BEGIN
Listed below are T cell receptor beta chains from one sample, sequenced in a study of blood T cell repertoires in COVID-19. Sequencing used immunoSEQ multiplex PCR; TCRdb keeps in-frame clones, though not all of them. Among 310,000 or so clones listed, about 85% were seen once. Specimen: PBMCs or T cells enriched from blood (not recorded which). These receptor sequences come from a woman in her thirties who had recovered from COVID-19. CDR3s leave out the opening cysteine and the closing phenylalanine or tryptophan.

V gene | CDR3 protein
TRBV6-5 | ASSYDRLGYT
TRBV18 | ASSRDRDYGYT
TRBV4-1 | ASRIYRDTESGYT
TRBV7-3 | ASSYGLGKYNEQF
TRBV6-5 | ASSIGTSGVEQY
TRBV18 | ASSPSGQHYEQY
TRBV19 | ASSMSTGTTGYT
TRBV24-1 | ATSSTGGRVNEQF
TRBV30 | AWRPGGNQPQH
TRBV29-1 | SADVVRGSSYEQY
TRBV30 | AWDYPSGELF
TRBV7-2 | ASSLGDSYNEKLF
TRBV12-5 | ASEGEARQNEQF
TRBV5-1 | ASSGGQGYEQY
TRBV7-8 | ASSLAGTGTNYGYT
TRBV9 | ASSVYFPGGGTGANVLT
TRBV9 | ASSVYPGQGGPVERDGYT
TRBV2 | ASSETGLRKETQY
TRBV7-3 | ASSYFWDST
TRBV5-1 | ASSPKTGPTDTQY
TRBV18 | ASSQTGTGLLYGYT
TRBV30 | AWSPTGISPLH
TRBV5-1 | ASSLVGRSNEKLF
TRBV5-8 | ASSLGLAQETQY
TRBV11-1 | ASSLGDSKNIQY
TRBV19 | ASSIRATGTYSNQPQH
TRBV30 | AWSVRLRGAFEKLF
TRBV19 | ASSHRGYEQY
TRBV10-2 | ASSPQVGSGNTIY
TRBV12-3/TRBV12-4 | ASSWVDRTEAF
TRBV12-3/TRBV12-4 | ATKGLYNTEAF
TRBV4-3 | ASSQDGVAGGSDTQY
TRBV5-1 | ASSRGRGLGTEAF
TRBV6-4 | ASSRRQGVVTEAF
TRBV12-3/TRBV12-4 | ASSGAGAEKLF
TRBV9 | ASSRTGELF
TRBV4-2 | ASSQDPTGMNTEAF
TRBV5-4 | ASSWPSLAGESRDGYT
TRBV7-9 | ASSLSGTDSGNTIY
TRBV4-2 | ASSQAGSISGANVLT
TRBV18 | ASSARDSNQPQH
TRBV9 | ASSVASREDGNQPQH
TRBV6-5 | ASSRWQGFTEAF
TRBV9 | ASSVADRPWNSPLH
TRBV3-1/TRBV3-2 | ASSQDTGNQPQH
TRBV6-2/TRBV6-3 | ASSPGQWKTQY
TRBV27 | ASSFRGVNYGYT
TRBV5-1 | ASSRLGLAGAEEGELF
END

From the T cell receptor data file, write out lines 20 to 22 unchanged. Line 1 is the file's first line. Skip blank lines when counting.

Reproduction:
TRBV2 | ASSETGLRKETQY
TRBV7-3 | ASSYFWDST
TRBV5-1 | ASSPKTGPTDTQY